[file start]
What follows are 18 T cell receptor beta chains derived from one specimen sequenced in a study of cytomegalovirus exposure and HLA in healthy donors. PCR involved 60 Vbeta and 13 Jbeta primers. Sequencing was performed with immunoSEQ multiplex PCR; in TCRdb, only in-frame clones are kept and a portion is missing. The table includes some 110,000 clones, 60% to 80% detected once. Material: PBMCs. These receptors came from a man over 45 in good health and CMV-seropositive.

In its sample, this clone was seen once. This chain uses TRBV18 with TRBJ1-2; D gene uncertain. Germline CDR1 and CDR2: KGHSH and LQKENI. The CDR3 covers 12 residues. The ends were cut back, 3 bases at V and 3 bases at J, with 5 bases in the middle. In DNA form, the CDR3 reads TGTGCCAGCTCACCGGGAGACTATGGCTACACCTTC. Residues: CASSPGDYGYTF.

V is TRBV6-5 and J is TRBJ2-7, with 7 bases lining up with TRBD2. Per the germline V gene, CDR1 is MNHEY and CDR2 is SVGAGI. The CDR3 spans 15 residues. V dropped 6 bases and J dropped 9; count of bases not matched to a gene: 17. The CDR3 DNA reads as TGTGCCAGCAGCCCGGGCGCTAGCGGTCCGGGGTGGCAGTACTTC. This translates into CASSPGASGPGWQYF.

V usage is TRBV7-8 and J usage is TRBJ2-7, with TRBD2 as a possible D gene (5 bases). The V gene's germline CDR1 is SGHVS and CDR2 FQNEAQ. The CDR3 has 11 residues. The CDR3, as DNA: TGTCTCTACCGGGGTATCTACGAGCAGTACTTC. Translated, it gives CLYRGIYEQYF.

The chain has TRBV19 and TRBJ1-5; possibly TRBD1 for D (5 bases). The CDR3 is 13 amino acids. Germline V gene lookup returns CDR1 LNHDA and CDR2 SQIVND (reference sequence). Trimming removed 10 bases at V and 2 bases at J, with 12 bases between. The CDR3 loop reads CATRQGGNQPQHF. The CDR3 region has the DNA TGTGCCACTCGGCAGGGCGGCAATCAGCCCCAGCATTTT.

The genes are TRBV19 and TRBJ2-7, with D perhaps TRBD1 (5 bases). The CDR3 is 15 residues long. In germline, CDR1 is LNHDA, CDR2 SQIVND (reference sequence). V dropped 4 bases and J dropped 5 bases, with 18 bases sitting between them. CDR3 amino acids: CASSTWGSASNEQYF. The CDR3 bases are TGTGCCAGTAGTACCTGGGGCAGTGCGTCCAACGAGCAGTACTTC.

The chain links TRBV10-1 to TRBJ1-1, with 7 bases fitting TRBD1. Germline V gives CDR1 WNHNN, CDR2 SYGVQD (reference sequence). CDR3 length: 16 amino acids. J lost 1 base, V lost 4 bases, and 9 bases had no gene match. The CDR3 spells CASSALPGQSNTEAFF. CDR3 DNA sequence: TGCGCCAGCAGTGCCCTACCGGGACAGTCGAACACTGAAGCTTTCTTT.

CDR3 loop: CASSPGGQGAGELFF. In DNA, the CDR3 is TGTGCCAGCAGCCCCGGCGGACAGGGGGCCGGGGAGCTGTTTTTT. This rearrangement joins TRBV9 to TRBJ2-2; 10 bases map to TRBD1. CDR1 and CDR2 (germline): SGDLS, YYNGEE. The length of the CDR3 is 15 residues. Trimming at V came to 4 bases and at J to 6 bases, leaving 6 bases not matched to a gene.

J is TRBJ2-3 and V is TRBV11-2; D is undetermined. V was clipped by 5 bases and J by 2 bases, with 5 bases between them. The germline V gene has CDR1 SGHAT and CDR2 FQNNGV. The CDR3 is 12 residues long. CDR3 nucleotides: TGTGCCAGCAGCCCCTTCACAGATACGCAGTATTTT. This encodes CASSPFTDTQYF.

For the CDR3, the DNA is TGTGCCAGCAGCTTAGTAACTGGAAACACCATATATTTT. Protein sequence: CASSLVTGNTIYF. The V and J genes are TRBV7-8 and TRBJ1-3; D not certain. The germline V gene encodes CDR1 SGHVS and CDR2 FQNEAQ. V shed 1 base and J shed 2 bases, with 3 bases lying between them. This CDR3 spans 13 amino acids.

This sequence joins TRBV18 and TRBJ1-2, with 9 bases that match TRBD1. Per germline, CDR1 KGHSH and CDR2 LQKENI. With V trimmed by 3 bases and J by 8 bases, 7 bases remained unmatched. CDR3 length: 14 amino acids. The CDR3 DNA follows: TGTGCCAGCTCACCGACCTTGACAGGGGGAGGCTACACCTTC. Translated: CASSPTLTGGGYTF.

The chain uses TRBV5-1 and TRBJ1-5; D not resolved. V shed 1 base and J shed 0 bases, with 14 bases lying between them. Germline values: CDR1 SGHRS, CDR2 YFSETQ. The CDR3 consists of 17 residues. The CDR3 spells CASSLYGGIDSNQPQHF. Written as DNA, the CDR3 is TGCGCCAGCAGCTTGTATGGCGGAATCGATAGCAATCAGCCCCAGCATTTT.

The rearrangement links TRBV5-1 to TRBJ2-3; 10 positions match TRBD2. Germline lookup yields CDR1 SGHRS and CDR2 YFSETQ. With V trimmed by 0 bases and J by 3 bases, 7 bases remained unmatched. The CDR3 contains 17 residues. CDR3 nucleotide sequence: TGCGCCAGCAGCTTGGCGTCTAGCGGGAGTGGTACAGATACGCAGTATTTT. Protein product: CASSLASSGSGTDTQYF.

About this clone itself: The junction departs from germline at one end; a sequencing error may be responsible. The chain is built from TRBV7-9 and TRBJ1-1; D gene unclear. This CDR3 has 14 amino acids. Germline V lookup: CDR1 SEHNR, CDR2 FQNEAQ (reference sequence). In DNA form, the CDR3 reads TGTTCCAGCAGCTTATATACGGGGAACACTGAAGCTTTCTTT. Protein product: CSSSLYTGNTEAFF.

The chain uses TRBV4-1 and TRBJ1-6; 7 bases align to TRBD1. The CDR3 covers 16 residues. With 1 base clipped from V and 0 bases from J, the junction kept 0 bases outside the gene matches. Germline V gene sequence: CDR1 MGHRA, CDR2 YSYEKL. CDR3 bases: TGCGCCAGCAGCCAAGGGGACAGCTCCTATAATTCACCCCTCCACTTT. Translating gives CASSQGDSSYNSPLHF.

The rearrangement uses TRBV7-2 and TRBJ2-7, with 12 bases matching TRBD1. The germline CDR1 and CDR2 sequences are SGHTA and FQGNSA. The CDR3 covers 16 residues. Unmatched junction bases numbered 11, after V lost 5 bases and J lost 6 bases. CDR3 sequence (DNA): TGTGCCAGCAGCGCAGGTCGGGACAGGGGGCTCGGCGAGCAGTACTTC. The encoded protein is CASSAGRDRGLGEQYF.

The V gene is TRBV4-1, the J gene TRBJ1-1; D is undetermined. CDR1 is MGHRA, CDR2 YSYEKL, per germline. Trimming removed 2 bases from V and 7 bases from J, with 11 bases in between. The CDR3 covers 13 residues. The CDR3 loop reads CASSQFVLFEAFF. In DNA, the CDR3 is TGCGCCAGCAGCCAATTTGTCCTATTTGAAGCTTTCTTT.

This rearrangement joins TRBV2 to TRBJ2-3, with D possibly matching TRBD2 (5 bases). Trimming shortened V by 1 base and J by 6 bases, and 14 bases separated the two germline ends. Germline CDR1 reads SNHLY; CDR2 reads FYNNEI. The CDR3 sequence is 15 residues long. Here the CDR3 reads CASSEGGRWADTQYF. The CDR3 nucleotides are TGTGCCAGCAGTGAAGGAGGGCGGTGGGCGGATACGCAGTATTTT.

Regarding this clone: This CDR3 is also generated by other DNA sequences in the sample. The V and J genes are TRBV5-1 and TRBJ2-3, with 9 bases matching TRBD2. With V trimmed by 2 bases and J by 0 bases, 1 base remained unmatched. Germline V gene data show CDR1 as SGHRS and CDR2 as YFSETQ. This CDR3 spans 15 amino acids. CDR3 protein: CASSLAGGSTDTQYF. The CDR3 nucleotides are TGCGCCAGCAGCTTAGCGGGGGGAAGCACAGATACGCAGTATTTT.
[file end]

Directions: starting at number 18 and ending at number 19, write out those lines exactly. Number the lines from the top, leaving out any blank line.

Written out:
This rearrangement joins TRBV2 to TRBJ2-3, with D possibly matching TRBD2 (5 bases). Trimming shortened V by 1 base and J by 6 bases, and 14 bases separated the two germline ends. Germline CDR1 reads SNHLY; CDR2 reads FYNNEI. The CDR3 sequence is 15 residues long. Here the CDR3 reads CASSEGGRWADTQYF. The CDR3 nucleotides are TGTGCCAGCAGTGAAGGAGGGCGGTGGGCGGATACGCAGTATTTT.

Regarding this clone: This CDR3 is also generated by other DNA sequences in the sample. The V and J genes are TRBV5-1 and TRBJ2-3, with 9 bases matching TRBD2. With V trimmed by 2 bases and J by 0 bases, 1 base remained unmatched. Germline V gene data show CDR1 as SGHRS and CDR2 as YFSETQ. This CDR3 spans 15 amino acids. CDR3 protein: CASSLAGGSTDTQYF. The CDR3 nucleotides are TGCGCCAGCAGCTTAGCGGGGGGAAGCACAGATACGCAGTATTTT.